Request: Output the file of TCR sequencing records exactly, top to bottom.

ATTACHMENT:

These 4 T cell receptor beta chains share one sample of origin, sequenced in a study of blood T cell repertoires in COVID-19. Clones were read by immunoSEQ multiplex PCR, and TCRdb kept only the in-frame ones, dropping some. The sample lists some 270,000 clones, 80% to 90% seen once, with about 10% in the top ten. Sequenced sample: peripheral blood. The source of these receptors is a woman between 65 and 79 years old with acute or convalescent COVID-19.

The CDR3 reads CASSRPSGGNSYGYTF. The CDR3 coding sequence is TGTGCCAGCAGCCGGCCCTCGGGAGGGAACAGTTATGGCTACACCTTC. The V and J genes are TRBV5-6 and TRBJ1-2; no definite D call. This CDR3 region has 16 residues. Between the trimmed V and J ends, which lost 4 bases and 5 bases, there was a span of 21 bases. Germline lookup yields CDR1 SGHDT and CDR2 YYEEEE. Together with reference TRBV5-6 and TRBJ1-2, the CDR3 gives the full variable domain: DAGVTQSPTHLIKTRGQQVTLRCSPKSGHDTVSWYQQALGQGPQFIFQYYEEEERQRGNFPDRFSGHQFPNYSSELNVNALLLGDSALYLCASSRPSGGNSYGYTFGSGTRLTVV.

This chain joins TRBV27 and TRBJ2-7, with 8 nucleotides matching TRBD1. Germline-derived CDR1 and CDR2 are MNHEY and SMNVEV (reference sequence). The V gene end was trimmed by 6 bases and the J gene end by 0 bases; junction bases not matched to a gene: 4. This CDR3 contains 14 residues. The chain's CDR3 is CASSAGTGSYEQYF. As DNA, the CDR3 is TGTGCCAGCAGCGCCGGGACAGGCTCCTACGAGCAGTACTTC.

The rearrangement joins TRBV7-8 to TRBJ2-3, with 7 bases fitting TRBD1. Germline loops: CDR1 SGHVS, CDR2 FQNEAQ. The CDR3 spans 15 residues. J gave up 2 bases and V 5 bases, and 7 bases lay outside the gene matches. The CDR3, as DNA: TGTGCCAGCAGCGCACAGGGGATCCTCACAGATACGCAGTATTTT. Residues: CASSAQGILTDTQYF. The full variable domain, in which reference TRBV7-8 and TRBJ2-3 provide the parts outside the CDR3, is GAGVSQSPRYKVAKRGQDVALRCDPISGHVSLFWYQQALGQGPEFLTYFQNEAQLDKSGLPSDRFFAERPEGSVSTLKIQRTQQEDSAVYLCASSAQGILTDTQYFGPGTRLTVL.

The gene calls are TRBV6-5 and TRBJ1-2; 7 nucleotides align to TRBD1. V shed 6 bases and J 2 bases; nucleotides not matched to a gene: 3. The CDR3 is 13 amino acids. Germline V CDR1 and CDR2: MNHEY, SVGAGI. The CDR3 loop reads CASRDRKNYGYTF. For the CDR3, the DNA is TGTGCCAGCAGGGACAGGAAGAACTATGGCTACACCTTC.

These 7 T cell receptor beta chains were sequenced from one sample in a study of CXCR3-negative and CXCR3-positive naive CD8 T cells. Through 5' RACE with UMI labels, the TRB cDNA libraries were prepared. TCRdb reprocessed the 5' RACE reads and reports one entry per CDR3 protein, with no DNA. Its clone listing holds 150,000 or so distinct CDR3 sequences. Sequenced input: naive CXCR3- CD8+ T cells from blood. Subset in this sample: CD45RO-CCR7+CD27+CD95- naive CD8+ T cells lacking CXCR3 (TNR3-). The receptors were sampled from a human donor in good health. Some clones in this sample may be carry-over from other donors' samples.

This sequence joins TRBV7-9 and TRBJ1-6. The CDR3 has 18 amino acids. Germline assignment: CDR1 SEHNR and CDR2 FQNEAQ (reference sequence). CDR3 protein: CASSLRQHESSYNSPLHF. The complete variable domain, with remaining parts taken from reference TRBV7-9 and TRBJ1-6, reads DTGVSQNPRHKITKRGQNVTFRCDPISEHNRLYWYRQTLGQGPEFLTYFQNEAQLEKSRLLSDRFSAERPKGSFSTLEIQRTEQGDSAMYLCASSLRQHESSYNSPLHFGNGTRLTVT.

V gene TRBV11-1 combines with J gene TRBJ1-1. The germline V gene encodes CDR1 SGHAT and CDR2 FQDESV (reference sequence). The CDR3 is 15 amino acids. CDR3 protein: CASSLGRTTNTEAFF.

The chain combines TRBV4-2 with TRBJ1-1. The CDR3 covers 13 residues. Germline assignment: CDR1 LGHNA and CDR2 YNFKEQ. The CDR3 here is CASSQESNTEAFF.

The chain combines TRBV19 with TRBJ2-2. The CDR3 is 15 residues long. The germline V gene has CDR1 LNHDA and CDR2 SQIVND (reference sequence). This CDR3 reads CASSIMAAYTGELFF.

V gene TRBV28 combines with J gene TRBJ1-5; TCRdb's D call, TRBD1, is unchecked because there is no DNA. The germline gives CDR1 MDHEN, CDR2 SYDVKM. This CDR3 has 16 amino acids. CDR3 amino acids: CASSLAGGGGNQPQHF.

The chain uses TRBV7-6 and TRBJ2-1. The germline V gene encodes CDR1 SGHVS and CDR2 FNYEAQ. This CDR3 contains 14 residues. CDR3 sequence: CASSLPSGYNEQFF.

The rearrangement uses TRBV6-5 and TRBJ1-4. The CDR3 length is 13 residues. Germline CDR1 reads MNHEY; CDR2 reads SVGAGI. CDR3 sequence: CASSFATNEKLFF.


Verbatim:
These 4 T cell receptor beta chains share one sample of origin, sequenced in a study of blood T cell repertoires in COVID-19. Clones were read by immunoSEQ multiplex PCR, and TCRdb kept only the in-frame ones, dropping some. The sample lists some 270,000 clones, 80% to 90% seen once, with about 10% in the top ten. Sequenced sample: peripheral blood. The source of these receptors is a woman between 65 and 79 years old with acute or convalescent COVID-19.

The CDR3 reads CASSRPSGGNSYGYTF. The CDR3 coding sequence is TGTGCCAGCAGCCGGCCCTCGGGAGGGAACAGTTATGGCTACACCTTC. The V and J genes are TRBV5-6 and TRBJ1-2; no definite D call. This CDR3 region has 16 residues. Between the trimmed V and J ends, which lost 4 bases and 5 bases, there was a span of 21 bases. Germline lookup yields CDR1 SGHDT and CDR2 YYEEEE. Together with reference TRBV5-6 and TRBJ1-2, the CDR3 gives the full variable domain: DAGVTQSPTHLIKTRGQQVTLRCSPKSGHDTVSWYQQALGQGPQFIFQYYEEEERQRGNFPDRFSGHQFPNYSSELNVNALLLGDSALYLCASSRPSGGNSYGYTFGSGTRLTVV.

This chain joins TRBV27 and TRBJ2-7, with 8 nucleotides matching TRBD1. Germline-derived CDR1 and CDR2 are MNHEY and SMNVEV (reference sequence). The V gene end was trimmed by 6 bases and the J gene end by 0 bases; junction bases not matched to a gene: 4. This CDR3 contains 14 residues. The chain's CDR3 is CASSAGTGSYEQYF. As DNA, the CDR3 is TGTGCCAGCAGCGCCGGGACAGGCTCCTACGAGCAGTACTTC.

The rearrangement joins TRBV7-8 to TRBJ2-3, with 7 bases fitting TRBD1. Germline loops: CDR1 SGHVS, CDR2 FQNEAQ. The CDR3 spans 15 residues. J gave up 2 bases and V 5 bases, and 7 bases lay outside the gene matches. The CDR3, as DNA: TGTGCCAGCAGCGCACAGGGGATCCTCACAGATACGCAGTATTTT. Residues: CASSAQGILTDTQYF. The full variable domain, in which reference TRBV7-8 and TRBJ2-3 provide the parts outside the CDR3, is GAGVSQSPRYKVAKRGQDVALRCDPISGHVSLFWYQQALGQGPEFLTYFQNEAQLDKSGLPSDRFFAERPEGSVSTLKIQRTQQEDSAVYLCASSAQGILTDTQYFGPGTRLTVL.

The gene calls are TRBV6-5 and TRBJ1-2; 7 nucleotides align to TRBD1. V shed 6 bases and J 2 bases; nucleotides not matched to a gene: 3. The CDR3 is 13 amino acids. Germline V CDR1 and CDR2: MNHEY, SVGAGI. The CDR3 loop reads CASRDRKNYGYTF. For the CDR3, the DNA is TGTGCCAGCAGGGACAGGAAGAACTATGGCTACACCTTC.

These 7 T cell receptor beta chains were sequenced from one sample in a study of CXCR3-negative and CXCR3-positive naive CD8 T cells. Through 5' RACE with UMI labels, the TRB cDNA libraries were prepared. TCRdb reprocessed the 5' RACE reads and reports one entry per CDR3 protein, with no DNA. Its clone listing holds 150,000 or so distinct CDR3 sequences. Sequenced input: naive CXCR3- CD8+ T cells from blood. Subset in this sample: CD45RO-CCR7+CD27+CD95- naive CD8+ T cells lacking CXCR3 (TNR3-). The receptors were sampled from a human donor in good health. Some clones in this sample may be carry-over from other donors' samples.

This sequence joins TRBV7-9 and TRBJ1-6. The CDR3 has 18 amino acids. Germline assignment: CDR1 SEHNR and CDR2 FQNEAQ (reference sequence). CDR3 protein: CASSLRQHESSYNSPLHF. The complete variable domain, with remaining parts taken from reference TRBV7-9 and TRBJ1-6, reads DTGVSQNPRHKITKRGQNVTFRCDPISEHNRLYWYRQTLGQGPEFLTYFQNEAQLEKSRLLSDRFSAERPKGSFSTLEIQRTEQGDSAMYLCASSLRQHESSYNSPLHFGNGTRLTVT.

V gene TRBV11-1 combines with J gene TRBJ1-1. The germline V gene encodes CDR1 SGHAT and CDR2 FQDESV (reference sequence). The CDR3 is 15 amino acids. CDR3 protein: CASSLGRTTNTEAFF.

The chain combines TRBV4-2 with TRBJ1-1. The CDR3 covers 13 residues. Germline assignment: CDR1 LGHNA and CDR2 YNFKEQ. The CDR3 here is CASSQESNTEAFF.

The chain combines TRBV19 with TRBJ2-2. The CDR3 is 15 residues long. The germline V gene has CDR1 LNHDA and CDR2 SQIVND (reference sequence). This CDR3 reads CASSIMAAYTGELFF.

V gene TRBV28 combines with J gene TRBJ1-5; TCRdb's D call, TRBD1, is unchecked because there is no DNA. The germline gives CDR1 MDHEN, CDR2 SYDVKM. This CDR3 has 16 amino acids. CDR3 amino acids: CASSLAGGGGNQPQHF.

The chain uses TRBV7-6 and TRBJ2-1. The germline V gene encodes CDR1 SGHVS and CDR2 FNYEAQ. This CDR3 contains 14 residues. CDR3 sequence: CASSLPSGYNEQFF.

The rearrangement uses TRBV6-5 and TRBJ1-4. The CDR3 length is 13 residues. Germline CDR1 reads MNHEY; CDR2 reads SVGAGI. CDR3 sequence: CASSFATNEKLFF.